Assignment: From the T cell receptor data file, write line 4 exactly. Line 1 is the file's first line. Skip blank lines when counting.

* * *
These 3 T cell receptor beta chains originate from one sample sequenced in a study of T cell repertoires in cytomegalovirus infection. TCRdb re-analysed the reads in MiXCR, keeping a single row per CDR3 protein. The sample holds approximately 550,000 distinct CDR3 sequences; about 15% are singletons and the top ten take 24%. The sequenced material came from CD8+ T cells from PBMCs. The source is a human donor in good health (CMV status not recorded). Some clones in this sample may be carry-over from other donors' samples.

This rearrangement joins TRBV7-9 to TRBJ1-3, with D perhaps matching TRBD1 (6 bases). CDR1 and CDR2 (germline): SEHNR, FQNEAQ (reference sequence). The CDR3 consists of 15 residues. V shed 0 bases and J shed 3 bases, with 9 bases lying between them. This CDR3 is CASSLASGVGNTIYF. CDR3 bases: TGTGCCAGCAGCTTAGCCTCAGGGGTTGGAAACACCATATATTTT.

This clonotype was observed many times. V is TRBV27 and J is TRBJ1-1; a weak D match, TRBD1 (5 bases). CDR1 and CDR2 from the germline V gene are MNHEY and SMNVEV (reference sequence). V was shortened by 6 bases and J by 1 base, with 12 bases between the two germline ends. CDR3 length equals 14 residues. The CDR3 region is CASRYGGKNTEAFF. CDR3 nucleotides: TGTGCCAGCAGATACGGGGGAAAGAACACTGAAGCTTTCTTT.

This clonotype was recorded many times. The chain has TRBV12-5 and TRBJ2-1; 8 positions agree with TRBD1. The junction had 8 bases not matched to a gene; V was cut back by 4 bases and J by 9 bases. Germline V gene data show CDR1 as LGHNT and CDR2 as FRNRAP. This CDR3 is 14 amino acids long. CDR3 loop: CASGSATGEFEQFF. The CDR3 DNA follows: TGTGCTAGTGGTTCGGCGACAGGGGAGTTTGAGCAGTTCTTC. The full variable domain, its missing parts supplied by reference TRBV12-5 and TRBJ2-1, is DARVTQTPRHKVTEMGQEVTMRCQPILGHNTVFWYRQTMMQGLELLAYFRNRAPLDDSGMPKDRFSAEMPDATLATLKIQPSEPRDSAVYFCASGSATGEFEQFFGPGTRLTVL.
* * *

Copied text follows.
This clonotype was recorded many times. The chain has TRBV12-5 and TRBJ2-1; 8 positions agree with TRBD1. The junction had 8 bases not matched to a gene; V was cut back by 4 bases and J by 9 bases. Germline V gene data show CDR1 as LGHNT and CDR2 as FRNRAP. This CDR3 is 14 amino acids long. CDR3 loop: CASGSATGEFEQFF. The CDR3 DNA follows: TGTGCTAGTGGTTCGGCGACAGGGGAGTTTGAGCAGTTCTTC. The full variable domain, its missing parts supplied by reference TRBV12-5 and TRBJ2-1, is DARVTQTPRHKVTEMGQEVTMRCQPILGHNTVFWYRQTMMQGLELLAYFRNRAPLDDSGMPKDRFSAEMPDATLATLKIQPSEPRDSAVYFCASGSATGEFEQFFGPGTRLTVL.